13. Derek Roff | | #13

    Active shading?
    As Martin says, passive overhangs are always a compromise, since seasonal temperatures aren't symmetrical with sun movements. To say nothing of daily sun and temperature variations. Active shading is more common and has more well-built options in Europe, but is expensive. Mechanisms, and sometimes, homeowners, often stop working after a few years. Still, improvements arrive every year. Any chance you will create an article on recent active shading options?

  14. User avater GBA Editor
    Martin Holladay | | #14

    Response to Derek Roff
    Inventors have been tinkering with motorized awnings and motorized shutters for decades. As you point out, there are two big problems with these systems: the high initial cost of the equipment, and problems with durability.

    I suppose that GBA could review currently available hardware, including the best systems used in Europe. But I'm still skeptical about this entire class of hardware. I don't think that these systems are appropriate for residential applications.

    If anyone has seen a motorized shading device that combines a low price with exceptional durability, please let me know.

  15. Jin Kazama | | #15

    external roller shutters

    is pretty hard to beat on quality and features from my past researches,

    They also have insulated aluminium rollers that could be used to raise up the insulation level of windows during night time.

    It is quite expensive though.

    As for late day south/west undesired SHG,
    the cheapest and most efficient solution is external reflective fabric roller shutters that are time autonomized followed by the cheaper interior solution of the same product.

    during heating season, shading east to south windows with overhangs/sunshades for high sun,
    followed with only a few hours of fabric roller shading on south/west -west windows provide more than enough protection from SHG and is pretty cheap to implement.

  16. Wilma Leung | | #16

    Beware of wildfire and emission plumes
    I agree with the benefits of an overhang, except that having a generous overhang could be a hazard under some special situations:
    - uplifts and dynamic wind load from coastal or uphill high winds
    - areas susceptible to wildfire
    - overhanging the plumes of emissions (moisture or heat), from same or neighbouring buildings

  17. W D | | #17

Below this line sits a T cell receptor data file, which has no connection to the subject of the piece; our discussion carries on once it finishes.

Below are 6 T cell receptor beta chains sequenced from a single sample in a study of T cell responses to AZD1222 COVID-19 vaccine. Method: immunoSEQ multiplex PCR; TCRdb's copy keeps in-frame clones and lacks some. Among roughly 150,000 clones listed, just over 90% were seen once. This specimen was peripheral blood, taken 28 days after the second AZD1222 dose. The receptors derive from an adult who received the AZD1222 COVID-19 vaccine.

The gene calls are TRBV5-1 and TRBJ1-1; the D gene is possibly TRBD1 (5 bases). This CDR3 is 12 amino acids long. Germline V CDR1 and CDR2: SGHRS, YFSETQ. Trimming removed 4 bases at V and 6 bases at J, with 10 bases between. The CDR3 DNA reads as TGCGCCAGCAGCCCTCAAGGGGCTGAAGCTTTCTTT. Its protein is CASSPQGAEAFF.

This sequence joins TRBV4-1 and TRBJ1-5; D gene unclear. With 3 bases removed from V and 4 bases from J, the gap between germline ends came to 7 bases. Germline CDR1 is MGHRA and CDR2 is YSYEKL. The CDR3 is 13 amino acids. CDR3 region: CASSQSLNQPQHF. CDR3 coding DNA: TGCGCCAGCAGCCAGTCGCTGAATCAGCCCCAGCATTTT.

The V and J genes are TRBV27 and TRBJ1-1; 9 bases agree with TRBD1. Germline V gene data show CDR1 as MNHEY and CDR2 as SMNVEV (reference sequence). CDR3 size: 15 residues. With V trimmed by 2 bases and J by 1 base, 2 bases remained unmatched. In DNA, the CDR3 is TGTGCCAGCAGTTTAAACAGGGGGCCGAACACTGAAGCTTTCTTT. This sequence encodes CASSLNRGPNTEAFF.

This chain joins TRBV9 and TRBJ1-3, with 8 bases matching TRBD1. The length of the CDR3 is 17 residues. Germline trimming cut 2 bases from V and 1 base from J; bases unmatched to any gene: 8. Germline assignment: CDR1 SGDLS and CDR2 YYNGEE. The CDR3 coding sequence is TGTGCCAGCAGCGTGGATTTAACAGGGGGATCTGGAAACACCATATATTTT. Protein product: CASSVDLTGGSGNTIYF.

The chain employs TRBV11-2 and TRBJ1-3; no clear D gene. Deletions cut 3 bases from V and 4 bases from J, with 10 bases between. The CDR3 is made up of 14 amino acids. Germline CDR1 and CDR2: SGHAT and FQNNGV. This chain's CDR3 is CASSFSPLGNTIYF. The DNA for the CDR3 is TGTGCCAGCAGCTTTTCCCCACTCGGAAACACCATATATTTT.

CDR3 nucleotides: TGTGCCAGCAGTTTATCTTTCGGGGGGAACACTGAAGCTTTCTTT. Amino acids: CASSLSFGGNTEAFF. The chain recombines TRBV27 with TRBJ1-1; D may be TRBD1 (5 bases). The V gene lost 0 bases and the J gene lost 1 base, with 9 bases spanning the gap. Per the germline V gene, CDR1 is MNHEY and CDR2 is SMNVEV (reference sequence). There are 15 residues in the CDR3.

Overhangs, window shading, and electricity savings
    Our house has generous overhangs on the south, west, and east sides, extending from 2' - 6'. Despite this and our shade trees, we had a fair amount of solar gain and I wanted to lighten the a/c load while preserving the sun's winter heating effect. That led to solar grates outboard of the window as an option with some pluses. The same geometry that makes an overhang or an awning work is active in a grate structure that is 80% open. Like an awning, indirect light passes the grate and enters the room. In addition, the direct sunlight strikes the grate and the visible frequencies reflect into the room. The effect is like having lighting panels on the wall instead of the ceiling. Meanwhile, the infrared portion of the direct sunlight is largely absorbed by the grate, leaving the room cool and bright. The grates are seasonal and are stored once the a/c season has passed. The mounting hardware remains in place and is unnoticed.

    The grates work. Load for the a/c is reduced at nominal cost and producing a 10 year payout in the Chicago area. Mounting takes just seconds. A view is maintained through the grate with the head-on view the least restricted. Appearance from the curb is changed. The grates are surprisingly robust despite their light weight. The wind just can't get a hold of them. Maintenance after 10+ years has been nil.

    I like overhangs. In addition, window treatments such as solar screens, functional shutters, films, solar grates, or awnings are worth considering for additional savings, with or without overhangs.

  18. Leta Bezdecheck | | #18

    We have a situation where the wide soffit is so high above our door it affords little protection. Originally there was a transom window above the door but the ceiling was lowered so it can't be reinstalled. Also we have a very large window on the same southern side. Is there any low cost way (we are mom and pop business owners - i.e. not rich) to amend this odd design?

  19. User avater GBA Editor
    Martin Holladay | | #19

    Response to Leta Bezdecheck
    The photo does not clearly show any roof or soffit, so it's hard to judge what you have above the door.

    It should be possible to build a small roof to provide weather protection above the door in the photo. I can't comment on whether you can afford to pay for the work, however. If you would like to know what the work would cost, call up a few contractors and ask.